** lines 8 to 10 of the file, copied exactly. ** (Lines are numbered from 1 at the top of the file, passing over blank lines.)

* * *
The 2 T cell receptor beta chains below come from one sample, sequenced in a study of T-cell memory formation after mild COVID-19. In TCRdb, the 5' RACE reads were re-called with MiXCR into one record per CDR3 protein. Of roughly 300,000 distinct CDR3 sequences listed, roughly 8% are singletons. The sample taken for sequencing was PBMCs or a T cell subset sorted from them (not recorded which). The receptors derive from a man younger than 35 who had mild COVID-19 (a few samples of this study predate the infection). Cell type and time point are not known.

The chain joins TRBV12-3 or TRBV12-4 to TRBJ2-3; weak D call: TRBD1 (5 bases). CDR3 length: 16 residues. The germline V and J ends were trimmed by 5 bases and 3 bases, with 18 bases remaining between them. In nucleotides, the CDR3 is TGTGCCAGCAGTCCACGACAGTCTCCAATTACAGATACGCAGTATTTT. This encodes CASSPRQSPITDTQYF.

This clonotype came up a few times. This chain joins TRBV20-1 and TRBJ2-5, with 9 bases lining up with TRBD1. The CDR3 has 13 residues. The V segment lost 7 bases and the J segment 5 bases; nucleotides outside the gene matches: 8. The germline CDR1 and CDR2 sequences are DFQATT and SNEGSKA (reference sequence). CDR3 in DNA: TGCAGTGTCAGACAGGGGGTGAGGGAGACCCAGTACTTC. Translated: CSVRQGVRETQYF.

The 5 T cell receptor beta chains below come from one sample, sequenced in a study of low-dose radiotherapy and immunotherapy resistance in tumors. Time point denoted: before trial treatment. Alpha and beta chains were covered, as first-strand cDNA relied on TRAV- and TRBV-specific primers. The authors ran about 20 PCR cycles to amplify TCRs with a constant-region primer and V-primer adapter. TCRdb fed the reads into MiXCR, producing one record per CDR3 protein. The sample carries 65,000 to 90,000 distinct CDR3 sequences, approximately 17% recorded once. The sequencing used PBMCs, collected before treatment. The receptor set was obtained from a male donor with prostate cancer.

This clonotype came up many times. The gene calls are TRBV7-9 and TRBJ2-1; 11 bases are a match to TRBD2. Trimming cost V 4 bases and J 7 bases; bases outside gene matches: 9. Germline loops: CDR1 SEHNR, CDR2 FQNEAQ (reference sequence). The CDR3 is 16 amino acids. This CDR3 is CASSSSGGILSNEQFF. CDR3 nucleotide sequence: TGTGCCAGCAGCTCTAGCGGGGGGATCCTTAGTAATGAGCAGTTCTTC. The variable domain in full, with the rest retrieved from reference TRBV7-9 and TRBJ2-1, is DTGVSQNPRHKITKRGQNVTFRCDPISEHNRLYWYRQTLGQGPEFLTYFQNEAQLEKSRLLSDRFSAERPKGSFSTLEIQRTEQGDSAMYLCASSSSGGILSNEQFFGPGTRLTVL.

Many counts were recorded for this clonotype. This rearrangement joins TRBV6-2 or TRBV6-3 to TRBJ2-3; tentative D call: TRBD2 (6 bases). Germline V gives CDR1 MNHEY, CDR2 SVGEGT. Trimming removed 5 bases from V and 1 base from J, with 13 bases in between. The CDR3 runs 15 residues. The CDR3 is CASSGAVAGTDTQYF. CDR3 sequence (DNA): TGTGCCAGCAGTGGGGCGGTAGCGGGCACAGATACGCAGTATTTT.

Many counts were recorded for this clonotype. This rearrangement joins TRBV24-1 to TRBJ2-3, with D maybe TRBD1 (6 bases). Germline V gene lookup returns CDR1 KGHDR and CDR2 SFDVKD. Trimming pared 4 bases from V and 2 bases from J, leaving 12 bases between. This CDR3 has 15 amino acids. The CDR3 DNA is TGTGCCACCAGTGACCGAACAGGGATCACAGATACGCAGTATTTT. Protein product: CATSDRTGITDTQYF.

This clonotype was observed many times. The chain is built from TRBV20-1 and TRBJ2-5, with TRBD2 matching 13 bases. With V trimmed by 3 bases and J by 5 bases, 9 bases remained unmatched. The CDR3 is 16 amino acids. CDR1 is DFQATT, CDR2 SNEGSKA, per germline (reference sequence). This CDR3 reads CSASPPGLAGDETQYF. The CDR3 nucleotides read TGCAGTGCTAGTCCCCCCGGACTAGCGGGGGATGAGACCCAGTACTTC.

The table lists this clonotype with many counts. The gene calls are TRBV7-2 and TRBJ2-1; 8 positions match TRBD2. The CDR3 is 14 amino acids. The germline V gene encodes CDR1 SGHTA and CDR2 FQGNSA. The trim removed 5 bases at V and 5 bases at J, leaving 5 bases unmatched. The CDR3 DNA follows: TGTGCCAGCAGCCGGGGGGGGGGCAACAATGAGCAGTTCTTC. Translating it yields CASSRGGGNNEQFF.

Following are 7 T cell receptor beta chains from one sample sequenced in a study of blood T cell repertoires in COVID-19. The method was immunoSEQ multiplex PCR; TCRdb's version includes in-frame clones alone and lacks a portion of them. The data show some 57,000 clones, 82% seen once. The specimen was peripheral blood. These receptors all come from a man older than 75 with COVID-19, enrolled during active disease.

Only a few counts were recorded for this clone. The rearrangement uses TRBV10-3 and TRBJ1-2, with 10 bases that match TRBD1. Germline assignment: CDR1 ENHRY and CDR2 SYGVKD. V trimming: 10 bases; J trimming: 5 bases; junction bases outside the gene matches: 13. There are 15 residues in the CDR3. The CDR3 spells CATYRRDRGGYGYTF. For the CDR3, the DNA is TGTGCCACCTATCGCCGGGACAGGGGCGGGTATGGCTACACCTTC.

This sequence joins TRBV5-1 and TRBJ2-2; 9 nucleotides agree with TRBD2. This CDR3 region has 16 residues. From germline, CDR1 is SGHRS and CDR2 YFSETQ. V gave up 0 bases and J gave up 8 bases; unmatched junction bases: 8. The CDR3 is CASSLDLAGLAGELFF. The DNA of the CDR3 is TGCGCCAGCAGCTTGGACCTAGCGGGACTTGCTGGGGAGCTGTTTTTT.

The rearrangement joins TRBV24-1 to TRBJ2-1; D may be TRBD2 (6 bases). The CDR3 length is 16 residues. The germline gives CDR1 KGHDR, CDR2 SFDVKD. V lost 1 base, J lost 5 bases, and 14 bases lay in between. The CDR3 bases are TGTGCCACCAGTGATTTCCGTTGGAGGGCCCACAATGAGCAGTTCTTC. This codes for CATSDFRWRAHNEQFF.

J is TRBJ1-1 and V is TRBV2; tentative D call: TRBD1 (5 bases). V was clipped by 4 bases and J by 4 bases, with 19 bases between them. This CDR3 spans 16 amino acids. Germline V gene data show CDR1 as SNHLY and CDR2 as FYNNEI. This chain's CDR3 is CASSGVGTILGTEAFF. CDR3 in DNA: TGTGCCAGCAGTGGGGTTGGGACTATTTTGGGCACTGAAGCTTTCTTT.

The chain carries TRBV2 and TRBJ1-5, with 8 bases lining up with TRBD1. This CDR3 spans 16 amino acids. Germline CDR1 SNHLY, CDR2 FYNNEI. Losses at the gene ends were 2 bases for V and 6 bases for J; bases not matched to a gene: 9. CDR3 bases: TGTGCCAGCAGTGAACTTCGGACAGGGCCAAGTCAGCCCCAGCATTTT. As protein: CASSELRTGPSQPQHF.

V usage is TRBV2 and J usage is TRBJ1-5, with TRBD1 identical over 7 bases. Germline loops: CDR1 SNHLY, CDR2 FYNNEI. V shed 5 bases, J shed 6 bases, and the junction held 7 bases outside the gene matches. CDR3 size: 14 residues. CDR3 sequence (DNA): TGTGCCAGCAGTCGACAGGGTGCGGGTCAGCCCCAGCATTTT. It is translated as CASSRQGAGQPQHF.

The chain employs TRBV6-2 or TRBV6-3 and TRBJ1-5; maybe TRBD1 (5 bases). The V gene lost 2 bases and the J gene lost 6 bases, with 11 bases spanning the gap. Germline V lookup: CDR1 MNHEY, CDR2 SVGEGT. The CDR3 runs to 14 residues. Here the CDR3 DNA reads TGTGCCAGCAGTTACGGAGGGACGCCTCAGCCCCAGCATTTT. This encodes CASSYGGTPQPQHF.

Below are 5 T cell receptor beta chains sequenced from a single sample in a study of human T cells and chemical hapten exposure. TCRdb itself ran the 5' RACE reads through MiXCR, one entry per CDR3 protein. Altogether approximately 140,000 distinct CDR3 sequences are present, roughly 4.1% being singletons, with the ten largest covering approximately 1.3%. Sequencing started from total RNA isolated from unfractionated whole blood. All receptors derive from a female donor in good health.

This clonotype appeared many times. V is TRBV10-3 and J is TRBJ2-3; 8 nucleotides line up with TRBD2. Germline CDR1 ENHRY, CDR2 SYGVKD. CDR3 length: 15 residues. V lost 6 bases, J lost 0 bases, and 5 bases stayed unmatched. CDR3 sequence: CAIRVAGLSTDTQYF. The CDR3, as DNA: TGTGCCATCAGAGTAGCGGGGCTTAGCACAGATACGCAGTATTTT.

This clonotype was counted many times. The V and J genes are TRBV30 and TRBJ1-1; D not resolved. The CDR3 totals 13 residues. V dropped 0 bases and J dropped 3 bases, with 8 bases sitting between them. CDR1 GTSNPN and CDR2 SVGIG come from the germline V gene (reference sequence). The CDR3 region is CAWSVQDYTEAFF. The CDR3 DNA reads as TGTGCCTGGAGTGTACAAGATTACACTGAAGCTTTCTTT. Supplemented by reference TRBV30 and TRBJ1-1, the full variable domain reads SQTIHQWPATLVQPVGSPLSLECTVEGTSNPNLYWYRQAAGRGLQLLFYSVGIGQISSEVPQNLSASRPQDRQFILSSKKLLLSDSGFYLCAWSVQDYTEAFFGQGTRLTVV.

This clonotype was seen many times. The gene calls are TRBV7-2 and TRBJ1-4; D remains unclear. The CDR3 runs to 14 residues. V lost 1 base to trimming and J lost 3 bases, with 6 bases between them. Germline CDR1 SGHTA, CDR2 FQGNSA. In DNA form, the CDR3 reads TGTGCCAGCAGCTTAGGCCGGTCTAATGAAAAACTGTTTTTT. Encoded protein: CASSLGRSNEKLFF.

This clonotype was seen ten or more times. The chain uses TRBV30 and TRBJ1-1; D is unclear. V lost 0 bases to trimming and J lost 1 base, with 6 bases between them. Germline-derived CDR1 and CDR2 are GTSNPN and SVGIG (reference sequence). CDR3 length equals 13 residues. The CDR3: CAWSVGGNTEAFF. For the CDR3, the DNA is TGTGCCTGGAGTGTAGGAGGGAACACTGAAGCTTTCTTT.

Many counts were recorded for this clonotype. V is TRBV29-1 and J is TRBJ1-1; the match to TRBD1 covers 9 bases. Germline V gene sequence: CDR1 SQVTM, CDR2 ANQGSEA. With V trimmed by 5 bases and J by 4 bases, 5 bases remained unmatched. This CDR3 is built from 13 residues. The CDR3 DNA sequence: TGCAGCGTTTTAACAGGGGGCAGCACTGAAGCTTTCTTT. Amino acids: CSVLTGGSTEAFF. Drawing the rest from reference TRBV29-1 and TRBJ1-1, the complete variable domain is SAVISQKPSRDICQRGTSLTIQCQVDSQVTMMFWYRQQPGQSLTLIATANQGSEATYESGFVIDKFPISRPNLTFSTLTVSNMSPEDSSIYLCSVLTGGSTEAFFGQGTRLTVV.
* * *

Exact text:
This clonotype was observed many times. The chain is built from TRBV20-1 and TRBJ2-5, with TRBD2 matching 13 bases. With V trimmed by 3 bases and J by 5 bases, 9 bases remained unmatched. The CDR3 is 16 amino acids. CDR1 is DFQATT, CDR2 SNEGSKA, per germline (reference sequence). This CDR3 reads CSASPPGLAGDETQYF. The CDR3 nucleotides read TGCAGTGCTAGTCCCCCCGGACTAGCGGGGGATGAGACCCAGTACTTC.

The table lists this clonotype with many counts. The gene calls are TRBV7-2 and TRBJ2-1; 8 positions match TRBD2. The CDR3 is 14 amino acids. The germline V gene encodes CDR1 SGHTA and CDR2 FQGNSA. The trim removed 5 bases at V and 5 bases at J, leaving 5 bases unmatched. The CDR3 DNA follows: TGTGCCAGCAGCCGGGGGGGGGGCAACAATGAGCAGTTCTTC. Translating it yields CASSRGGGNNEQFF.

Following are 7 T cell receptor beta chains from one sample sequenced in a study of blood T cell repertoires in COVID-19. The method was immunoSEQ multiplex PCR; TCRdb's version includes in-frame clones alone and lacks a portion of them. The data show some 57,000 clones, 82% seen once. The specimen was peripheral blood. These receptors all come from a man older than 75 with COVID-19, enrolled during active disease.